The law of diminishing returns

There is a point where the addition of new resources to a project ceases to produce benefits. Even worse, beyond this point, indiscriminate and continuous addition of resources could create further inefficiencies. This consideration applies to people, material, machinery, funds...
Similarly at what happens in a small kitchen, adding more and more cooks, can lead to a situation where there are not enough activities, tools or even space for each one. Then you have two ways to proceed. You can split activities further to occupy all the resources at your disposal, or you can turn resources on different activities. 
Each solution brings inefficiencies. In addition, more resources mean greater costs, more complex management plans and more management overheads.If we consider resources as workers, we also have  to take into account personnel training, insertion costs and the time needed to make the new team perform like the old one.
The bottom line here is that if your processes fail, adding resources could not be an option. 

Obsessive replication of the first success's pattern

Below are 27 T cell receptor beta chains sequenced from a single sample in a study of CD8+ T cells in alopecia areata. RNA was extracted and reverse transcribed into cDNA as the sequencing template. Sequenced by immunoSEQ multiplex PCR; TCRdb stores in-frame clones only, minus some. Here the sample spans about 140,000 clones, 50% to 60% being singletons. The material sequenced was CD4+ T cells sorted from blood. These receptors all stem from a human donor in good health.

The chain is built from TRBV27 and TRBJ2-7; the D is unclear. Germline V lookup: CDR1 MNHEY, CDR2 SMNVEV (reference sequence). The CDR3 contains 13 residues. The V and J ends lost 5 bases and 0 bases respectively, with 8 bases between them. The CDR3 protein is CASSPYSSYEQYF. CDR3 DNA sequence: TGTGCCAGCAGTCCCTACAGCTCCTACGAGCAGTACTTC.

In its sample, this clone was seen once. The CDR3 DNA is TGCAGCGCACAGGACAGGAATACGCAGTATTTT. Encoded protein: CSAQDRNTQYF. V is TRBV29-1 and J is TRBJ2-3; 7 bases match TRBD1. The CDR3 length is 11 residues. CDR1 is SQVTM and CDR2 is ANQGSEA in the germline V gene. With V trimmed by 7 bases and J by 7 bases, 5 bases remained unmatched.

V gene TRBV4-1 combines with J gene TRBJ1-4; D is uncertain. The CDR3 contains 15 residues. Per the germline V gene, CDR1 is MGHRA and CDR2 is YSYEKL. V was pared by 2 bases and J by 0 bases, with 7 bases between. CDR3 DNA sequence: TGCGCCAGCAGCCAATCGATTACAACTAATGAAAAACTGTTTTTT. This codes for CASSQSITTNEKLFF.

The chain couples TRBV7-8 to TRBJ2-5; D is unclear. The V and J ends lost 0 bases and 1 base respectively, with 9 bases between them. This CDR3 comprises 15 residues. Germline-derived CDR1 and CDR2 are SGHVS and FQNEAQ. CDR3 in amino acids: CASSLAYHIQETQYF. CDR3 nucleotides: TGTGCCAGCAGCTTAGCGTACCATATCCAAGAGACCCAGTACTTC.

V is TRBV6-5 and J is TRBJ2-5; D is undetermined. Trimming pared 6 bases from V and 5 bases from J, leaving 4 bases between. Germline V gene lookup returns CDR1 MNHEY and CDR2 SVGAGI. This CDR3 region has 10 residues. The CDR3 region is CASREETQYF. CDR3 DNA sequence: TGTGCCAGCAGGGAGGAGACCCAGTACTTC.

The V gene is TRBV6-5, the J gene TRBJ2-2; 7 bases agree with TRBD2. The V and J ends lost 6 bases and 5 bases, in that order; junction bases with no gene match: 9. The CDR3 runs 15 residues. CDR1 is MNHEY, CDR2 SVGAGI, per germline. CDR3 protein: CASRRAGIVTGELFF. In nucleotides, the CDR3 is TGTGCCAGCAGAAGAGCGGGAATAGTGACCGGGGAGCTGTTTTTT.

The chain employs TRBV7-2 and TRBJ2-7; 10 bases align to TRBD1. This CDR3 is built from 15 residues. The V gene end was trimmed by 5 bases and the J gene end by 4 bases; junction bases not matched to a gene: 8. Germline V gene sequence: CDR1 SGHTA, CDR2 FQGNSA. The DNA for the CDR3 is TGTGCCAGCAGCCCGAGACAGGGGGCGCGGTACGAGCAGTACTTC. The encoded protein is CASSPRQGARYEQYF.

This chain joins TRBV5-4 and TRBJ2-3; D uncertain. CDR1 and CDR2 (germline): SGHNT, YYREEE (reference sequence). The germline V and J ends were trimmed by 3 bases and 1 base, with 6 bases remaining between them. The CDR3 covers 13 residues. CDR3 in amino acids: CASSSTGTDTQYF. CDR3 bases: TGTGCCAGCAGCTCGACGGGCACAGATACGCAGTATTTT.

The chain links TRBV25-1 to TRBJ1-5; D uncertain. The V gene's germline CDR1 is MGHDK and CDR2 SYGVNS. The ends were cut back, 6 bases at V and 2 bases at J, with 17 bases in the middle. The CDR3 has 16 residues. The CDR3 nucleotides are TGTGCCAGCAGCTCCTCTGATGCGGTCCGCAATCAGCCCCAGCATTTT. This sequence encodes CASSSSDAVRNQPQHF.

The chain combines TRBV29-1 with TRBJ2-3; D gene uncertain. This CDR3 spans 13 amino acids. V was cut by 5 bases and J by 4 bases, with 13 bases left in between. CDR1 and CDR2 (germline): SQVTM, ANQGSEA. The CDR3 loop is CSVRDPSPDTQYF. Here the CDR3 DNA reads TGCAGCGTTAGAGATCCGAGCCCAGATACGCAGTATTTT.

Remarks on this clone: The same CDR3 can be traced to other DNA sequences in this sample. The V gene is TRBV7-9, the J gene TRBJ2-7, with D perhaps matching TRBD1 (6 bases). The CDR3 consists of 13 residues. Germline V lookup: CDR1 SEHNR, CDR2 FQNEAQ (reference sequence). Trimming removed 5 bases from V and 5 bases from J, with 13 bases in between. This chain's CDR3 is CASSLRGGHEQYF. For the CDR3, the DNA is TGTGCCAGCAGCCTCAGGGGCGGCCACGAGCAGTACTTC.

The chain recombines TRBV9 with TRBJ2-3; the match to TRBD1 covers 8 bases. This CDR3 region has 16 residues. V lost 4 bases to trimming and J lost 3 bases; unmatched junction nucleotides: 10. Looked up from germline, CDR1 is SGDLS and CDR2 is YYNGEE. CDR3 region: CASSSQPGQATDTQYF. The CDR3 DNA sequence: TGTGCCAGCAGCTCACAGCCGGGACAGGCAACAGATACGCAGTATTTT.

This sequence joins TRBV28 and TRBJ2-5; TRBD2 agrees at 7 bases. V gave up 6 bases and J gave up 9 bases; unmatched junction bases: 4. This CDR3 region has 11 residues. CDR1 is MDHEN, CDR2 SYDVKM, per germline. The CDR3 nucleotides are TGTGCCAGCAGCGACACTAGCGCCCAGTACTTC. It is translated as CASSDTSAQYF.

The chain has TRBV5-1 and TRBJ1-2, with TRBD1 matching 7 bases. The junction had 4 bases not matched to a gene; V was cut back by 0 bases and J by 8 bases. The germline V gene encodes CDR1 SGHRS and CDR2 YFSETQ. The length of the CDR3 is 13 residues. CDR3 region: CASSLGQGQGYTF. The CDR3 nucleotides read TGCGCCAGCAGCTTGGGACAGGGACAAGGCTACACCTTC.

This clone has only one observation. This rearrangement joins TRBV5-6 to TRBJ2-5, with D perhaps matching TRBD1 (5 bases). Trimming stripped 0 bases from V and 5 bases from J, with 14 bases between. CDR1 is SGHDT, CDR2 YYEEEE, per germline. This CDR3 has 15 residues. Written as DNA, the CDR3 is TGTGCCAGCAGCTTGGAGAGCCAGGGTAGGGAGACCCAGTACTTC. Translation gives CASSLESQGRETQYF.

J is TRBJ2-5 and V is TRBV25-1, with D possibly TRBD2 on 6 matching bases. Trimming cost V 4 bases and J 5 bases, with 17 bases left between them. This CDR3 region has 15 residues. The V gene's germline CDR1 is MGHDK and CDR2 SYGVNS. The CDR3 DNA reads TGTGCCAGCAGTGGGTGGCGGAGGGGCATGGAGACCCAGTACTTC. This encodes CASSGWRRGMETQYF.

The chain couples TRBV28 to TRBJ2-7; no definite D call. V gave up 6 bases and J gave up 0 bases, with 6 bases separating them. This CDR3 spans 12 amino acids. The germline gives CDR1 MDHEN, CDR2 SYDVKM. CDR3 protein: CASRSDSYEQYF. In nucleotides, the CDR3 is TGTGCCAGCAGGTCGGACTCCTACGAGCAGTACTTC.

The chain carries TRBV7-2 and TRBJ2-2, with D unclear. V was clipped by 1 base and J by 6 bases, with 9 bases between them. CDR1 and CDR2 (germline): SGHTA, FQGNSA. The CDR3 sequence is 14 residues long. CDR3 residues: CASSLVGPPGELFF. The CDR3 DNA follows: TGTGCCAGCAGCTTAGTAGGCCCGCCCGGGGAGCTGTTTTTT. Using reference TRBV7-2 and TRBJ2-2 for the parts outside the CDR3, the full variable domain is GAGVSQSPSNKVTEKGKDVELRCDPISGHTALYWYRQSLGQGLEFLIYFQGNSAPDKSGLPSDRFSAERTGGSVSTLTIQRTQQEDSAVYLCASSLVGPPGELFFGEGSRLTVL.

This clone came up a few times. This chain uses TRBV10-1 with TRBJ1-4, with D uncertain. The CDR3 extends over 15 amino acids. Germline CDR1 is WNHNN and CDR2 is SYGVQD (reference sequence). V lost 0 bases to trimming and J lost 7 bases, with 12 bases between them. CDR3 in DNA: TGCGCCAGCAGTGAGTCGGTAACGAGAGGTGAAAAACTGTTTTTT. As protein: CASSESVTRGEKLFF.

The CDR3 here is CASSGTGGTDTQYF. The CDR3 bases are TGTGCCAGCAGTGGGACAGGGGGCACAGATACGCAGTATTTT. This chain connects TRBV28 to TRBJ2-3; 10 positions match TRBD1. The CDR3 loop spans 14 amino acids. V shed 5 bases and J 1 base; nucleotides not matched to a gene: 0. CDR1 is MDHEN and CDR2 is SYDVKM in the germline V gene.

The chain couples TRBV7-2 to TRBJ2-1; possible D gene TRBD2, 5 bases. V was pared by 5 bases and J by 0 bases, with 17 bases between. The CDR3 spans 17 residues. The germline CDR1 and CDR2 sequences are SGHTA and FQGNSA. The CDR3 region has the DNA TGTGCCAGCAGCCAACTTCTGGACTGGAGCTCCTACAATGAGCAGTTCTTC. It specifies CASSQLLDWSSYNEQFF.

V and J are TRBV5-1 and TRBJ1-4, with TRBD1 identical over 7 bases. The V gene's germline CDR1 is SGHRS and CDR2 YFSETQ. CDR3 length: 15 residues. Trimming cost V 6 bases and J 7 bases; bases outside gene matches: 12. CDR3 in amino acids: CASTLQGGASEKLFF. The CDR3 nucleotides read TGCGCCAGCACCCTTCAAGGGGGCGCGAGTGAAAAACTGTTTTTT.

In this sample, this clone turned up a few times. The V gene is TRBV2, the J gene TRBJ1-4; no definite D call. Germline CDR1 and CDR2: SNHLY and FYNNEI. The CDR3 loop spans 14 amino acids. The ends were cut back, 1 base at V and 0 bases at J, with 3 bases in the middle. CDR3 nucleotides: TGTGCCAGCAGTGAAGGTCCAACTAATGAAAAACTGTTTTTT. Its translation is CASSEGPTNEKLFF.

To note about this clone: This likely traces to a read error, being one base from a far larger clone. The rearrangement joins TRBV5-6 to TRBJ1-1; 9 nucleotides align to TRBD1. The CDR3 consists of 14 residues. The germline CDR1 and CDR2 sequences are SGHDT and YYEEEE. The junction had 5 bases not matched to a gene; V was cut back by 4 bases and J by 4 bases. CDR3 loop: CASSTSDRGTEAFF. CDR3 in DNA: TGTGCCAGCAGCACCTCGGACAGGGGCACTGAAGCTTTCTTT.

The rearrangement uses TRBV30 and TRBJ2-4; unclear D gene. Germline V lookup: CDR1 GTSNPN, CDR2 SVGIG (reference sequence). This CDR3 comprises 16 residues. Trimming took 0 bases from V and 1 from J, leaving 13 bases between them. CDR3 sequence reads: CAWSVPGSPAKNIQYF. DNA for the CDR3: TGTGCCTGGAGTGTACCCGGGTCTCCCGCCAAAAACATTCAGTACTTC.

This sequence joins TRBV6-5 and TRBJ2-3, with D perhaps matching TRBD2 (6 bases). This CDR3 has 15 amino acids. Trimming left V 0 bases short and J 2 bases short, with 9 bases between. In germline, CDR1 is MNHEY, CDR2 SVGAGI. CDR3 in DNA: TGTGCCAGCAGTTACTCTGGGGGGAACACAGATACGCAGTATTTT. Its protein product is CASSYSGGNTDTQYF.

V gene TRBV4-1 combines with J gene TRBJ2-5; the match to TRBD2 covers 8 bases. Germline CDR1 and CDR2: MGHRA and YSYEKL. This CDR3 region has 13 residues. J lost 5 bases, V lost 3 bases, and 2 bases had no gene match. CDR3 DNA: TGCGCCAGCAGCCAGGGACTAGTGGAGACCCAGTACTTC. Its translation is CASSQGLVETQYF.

A one-size-fits-all methodology does not exist in project management (and in many other human activities). 
Since each project is different, it is possible that processes and plans that worked well in the past could fail, if slavishly and uncritically applied, in future situations. It is not a wrong practice to derive management plans and processes, from those previously successfully used in similar projects. 
We have to take care to spot all the aspects in which the projects differ and in which they are similar; we have to respect and to leverage the differences between them. Mario wrongly thought that processes that could be used to successfully manage a kitchen with three cooks (the project’s team) and eight courses for twenty people (activities and complexity), could be applied, out from the box, to the management of a far more large team with far more complex activities.